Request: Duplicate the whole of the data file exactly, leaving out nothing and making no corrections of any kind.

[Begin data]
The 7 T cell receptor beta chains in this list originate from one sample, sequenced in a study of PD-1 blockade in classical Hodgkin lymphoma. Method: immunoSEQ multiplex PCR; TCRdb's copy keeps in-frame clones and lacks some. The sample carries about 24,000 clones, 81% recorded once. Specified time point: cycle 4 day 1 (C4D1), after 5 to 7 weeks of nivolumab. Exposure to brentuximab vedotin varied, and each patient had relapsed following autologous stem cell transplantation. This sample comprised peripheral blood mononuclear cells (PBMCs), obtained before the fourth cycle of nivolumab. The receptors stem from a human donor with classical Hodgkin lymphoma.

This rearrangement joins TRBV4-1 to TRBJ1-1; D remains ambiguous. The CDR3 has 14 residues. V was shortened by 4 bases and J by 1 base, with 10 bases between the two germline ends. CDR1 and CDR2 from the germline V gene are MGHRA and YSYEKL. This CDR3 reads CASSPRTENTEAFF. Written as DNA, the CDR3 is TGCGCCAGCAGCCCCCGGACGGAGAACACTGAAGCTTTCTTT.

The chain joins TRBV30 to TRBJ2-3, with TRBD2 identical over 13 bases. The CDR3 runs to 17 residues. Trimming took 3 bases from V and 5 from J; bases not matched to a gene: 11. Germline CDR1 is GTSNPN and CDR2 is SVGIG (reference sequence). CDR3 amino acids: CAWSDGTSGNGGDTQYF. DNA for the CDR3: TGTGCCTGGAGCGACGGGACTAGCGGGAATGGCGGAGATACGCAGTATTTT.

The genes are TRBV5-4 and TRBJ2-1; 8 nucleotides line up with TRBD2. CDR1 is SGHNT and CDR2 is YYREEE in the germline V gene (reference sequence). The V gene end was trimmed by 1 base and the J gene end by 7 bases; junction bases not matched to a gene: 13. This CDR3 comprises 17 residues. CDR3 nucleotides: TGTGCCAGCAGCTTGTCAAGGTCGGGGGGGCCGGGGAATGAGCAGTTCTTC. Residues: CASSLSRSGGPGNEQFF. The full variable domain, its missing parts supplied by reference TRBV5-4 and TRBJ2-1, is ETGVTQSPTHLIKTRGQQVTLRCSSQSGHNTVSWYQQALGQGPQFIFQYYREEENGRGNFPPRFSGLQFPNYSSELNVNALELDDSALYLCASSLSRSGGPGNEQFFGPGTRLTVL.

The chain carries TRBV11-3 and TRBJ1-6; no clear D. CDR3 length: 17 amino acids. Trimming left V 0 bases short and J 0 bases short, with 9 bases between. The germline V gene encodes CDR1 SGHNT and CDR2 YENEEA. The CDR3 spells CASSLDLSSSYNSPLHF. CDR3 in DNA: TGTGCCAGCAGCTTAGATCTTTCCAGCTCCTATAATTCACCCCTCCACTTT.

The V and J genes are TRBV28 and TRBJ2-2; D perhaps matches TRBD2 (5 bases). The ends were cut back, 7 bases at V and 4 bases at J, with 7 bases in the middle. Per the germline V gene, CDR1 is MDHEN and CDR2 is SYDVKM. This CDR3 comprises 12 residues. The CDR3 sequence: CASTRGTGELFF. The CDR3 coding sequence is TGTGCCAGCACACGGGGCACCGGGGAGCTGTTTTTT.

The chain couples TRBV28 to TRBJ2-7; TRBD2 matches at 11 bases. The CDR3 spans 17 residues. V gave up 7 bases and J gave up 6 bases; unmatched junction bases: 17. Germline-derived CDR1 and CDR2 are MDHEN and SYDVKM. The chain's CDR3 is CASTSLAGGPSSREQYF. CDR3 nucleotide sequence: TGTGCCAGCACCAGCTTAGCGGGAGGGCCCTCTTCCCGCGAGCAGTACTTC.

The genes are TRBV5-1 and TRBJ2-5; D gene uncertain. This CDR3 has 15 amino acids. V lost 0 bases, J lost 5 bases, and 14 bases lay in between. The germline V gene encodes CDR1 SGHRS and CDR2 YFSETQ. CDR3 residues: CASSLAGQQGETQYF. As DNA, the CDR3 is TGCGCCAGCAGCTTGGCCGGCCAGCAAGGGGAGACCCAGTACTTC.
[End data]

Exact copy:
The 7 T cell receptor beta chains in this list originate from one sample, sequenced in a study of PD-1 blockade in classical Hodgkin lymphoma. Method: immunoSEQ multiplex PCR; TCRdb's copy keeps in-frame clones and lacks some. The sample carries about 24,000 clones, 81% recorded once. Specified time point: cycle 4 day 1 (C4D1), after 5 to 7 weeks of nivolumab. Exposure to brentuximab vedotin varied, and each patient had relapsed following autologous stem cell transplantation. This sample comprised peripheral blood mononuclear cells (PBMCs), obtained before the fourth cycle of nivolumab. The receptors stem from a human donor with classical Hodgkin lymphoma.

This rearrangement joins TRBV4-1 to TRBJ1-1; D remains ambiguous. The CDR3 has 14 residues. V was shortened by 4 bases and J by 1 base, with 10 bases between the two germline ends. CDR1 and CDR2 from the germline V gene are MGHRA and YSYEKL. This CDR3 reads CASSPRTENTEAFF. Written as DNA, the CDR3 is TGCGCCAGCAGCCCCCGGACGGAGAACACTGAAGCTTTCTTT.

The chain joins TRBV30 to TRBJ2-3, with TRBD2 identical over 13 bases. The CDR3 runs to 17 residues. Trimming took 3 bases from V and 5 from J; bases not matched to a gene: 11. Germline CDR1 is GTSNPN and CDR2 is SVGIG (reference sequence). CDR3 amino acids: CAWSDGTSGNGGDTQYF. DNA for the CDR3: TGTGCCTGGAGCGACGGGACTAGCGGGAATGGCGGAGATACGCAGTATTTT.

The genes are TRBV5-4 and TRBJ2-1; 8 nucleotides line up with TRBD2. CDR1 is SGHNT and CDR2 is YYREEE in the germline V gene (reference sequence). The V gene end was trimmed by 1 base and the J gene end by 7 bases; junction bases not matched to a gene: 13. This CDR3 comprises 17 residues. CDR3 nucleotides: TGTGCCAGCAGCTTGTCAAGGTCGGGGGGGCCGGGGAATGAGCAGTTCTTC. Residues: CASSLSRSGGPGNEQFF. The full variable domain, its missing parts supplied by reference TRBV5-4 and TRBJ2-1, is ETGVTQSPTHLIKTRGQQVTLRCSSQSGHNTVSWYQQALGQGPQFIFQYYREEENGRGNFPPRFSGLQFPNYSSELNVNALELDDSALYLCASSLSRSGGPGNEQFFGPGTRLTVL.

The chain carries TRBV11-3 and TRBJ1-6; no clear D. CDR3 length: 17 amino acids. Trimming left V 0 bases short and J 0 bases short, with 9 bases between. The germline V gene encodes CDR1 SGHNT and CDR2 YENEEA. The CDR3 spells CASSLDLSSSYNSPLHF. CDR3 in DNA: TGTGCCAGCAGCTTAGATCTTTCCAGCTCCTATAATTCACCCCTCCACTTT.

The V and J genes are TRBV28 and TRBJ2-2; D perhaps matches TRBD2 (5 bases). The ends were cut back, 7 bases at V and 4 bases at J, with 7 bases in the middle. Per the germline V gene, CDR1 is MDHEN and CDR2 is SYDVKM. This CDR3 comprises 12 residues. The CDR3 sequence: CASTRGTGELFF. The CDR3 coding sequence is TGTGCCAGCACACGGGGCACCGGGGAGCTGTTTTTT.

The chain couples TRBV28 to TRBJ2-7; TRBD2 matches at 11 bases. The CDR3 spans 17 residues. V gave up 7 bases and J gave up 6 bases; unmatched junction bases: 17. Germline-derived CDR1 and CDR2 are MDHEN and SYDVKM. The chain's CDR3 is CASTSLAGGPSSREQYF. CDR3 nucleotide sequence: TGTGCCAGCACCAGCTTAGCGGGAGGGCCCTCTTCCCGCGAGCAGTACTTC.

The genes are TRBV5-1 and TRBJ2-5; D gene uncertain. This CDR3 has 15 amino acids. V lost 0 bases, J lost 5 bases, and 14 bases lay in between. The germline V gene encodes CDR1 SGHRS and CDR2 YFSETQ. CDR3 residues: CASSLAGQQGETQYF. As DNA, the CDR3 is TGCGCCAGCAGCTTGGCCGGCCAGCAAGGGGAGACCCAGTACTTC.